This fall, Georgia lawmakers will take up the crucial task of redrawing political boundaries and maps that will determine how and who you get to vote for in future elections.
The decennial duty ultimately decides federal representation for your state as well who sits on your county commission, city council and school board. While state legislators are obliged by law to fulfill this duty, citizens also need to understand why this process known as reapportionment and redistricting are necessary.
What is the Difference between Reapportionment and Redistricting?
Reapportionment: Involves reallocating or reassigning U.S. Congressional districts (representation) based on population after every census which occurs every 10 years. A formula is used to redistribute the 435 House seats among the various states.
Redistricting: Is the process of creating new district lines after reapportionment has been completed. It happens at all levels of election districts.
Beginning next Monday, the House Legislative & Congressional Reapportionment Committee and the Senate Reapportionment and Redistricting Committee will hold a series of joint town hall hearings across the state this summer. The House Committee is chaired by State Representative Bonnie Rich (R-Suwanee). State Sen. John F. Kennedy chairs the Senate Committee.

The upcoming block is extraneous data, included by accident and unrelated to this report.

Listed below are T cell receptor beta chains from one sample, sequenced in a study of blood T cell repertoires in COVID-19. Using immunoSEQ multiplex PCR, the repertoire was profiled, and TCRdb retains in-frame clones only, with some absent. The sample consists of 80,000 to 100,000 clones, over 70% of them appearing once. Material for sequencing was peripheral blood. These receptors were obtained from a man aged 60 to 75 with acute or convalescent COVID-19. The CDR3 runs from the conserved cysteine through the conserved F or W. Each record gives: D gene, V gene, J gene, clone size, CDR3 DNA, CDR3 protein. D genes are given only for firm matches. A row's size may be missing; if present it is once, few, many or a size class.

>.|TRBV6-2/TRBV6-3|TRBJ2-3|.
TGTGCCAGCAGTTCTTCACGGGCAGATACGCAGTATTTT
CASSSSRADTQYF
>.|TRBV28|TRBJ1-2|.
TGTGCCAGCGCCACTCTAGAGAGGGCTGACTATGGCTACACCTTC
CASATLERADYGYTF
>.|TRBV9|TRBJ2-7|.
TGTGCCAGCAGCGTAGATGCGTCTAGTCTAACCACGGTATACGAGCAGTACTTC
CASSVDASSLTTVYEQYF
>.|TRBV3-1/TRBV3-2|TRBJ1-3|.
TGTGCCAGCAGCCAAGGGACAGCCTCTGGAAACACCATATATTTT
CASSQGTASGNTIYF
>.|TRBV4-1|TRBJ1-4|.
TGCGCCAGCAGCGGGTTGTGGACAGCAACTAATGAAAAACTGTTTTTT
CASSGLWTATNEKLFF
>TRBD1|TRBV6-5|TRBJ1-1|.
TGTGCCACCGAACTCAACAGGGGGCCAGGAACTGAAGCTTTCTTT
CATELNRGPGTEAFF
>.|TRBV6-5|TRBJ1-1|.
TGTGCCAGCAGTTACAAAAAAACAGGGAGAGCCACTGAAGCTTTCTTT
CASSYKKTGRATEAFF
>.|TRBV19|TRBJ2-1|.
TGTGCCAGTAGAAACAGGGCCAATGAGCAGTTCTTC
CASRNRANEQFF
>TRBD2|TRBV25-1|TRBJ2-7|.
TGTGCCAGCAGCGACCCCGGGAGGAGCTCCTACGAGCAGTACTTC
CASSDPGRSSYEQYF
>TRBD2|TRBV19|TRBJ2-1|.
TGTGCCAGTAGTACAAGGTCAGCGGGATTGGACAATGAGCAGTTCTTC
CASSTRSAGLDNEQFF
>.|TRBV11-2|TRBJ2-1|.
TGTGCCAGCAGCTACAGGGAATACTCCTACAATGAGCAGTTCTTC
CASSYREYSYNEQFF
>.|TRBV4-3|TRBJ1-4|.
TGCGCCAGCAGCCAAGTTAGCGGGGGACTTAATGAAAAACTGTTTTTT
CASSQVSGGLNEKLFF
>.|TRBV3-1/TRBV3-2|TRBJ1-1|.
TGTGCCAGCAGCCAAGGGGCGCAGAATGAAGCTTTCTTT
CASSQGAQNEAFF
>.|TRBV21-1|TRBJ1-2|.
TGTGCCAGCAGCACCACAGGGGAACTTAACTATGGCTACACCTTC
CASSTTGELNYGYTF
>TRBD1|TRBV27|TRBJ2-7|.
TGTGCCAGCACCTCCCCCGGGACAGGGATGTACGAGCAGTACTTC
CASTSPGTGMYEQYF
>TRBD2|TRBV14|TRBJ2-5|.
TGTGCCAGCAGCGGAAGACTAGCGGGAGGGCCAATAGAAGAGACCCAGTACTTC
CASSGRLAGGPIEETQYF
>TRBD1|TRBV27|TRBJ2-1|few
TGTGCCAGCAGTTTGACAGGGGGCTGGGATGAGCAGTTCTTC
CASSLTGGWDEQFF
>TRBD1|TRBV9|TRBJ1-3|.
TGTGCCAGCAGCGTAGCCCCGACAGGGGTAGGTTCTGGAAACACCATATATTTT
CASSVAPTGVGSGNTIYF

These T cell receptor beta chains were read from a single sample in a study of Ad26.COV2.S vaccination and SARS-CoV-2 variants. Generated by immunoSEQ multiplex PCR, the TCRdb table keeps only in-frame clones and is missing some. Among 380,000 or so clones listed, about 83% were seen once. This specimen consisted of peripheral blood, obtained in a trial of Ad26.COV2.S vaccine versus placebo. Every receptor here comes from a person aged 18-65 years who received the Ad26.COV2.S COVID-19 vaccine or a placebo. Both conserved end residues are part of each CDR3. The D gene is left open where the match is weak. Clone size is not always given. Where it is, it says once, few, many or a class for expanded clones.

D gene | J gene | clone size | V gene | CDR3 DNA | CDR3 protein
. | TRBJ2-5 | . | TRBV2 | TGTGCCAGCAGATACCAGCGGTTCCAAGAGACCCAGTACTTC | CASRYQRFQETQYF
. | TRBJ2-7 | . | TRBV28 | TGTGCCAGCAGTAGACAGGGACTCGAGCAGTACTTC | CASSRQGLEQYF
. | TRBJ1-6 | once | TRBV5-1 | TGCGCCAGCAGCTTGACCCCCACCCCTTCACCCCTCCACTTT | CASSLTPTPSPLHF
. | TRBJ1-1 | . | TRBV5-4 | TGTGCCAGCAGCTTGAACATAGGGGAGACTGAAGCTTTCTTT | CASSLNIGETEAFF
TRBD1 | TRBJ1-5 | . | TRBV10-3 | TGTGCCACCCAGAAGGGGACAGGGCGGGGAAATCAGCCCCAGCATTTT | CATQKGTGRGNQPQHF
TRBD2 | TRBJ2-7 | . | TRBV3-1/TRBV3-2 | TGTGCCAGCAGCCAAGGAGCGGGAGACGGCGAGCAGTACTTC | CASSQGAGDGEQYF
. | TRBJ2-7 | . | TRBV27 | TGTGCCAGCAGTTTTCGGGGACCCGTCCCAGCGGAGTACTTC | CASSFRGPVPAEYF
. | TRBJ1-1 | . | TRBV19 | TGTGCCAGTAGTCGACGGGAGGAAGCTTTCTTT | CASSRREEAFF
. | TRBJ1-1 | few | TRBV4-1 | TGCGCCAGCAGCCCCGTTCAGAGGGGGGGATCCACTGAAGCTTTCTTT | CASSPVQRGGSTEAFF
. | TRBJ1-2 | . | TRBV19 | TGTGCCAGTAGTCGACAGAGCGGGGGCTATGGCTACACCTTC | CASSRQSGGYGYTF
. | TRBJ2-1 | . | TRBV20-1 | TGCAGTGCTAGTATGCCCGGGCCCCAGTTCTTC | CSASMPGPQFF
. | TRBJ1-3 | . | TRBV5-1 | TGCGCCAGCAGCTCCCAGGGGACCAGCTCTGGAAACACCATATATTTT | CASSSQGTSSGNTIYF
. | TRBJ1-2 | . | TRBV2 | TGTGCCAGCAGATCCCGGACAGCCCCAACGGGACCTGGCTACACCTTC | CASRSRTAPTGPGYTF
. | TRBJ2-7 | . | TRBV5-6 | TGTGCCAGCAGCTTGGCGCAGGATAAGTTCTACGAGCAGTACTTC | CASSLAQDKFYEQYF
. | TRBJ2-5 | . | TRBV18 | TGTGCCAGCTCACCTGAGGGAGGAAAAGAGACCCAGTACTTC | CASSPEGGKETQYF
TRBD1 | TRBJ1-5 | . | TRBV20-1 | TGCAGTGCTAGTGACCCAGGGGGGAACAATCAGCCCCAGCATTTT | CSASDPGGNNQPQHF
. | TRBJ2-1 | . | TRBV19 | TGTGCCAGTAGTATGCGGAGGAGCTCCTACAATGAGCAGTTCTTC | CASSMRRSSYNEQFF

The town hall-style meetings give committee members a chance to hear your concerns about how they will handle the redistricting process. It gives you an up close feel for how the reapportionment process works. These public hearings will be livestreamed and archived at www.legis.ga.gov. All of the meeting run from 5 p.m. to 7 p.m.
Here are the locations and dates of upcoming hearings:
- Atlanta: Monday June 28
- Cumming: June 29
- Dalton: June 30
- Athens: July 6
- Augusta: July 7
- Brunswick: July 26
- Albany: July 27
- Columbus: July 28
- Macon: July 29
- Virtual participation only: July 30
Redistricting in Georgia by the NumbersSource: Georgia Office of Legislative and Congressional Reapportionment
Population: 10.7 million*
Number of people each district must have: 765,136
Number of people each Senate district must have: 191,284
Number of people each House district must have: 59,511
*2020 census data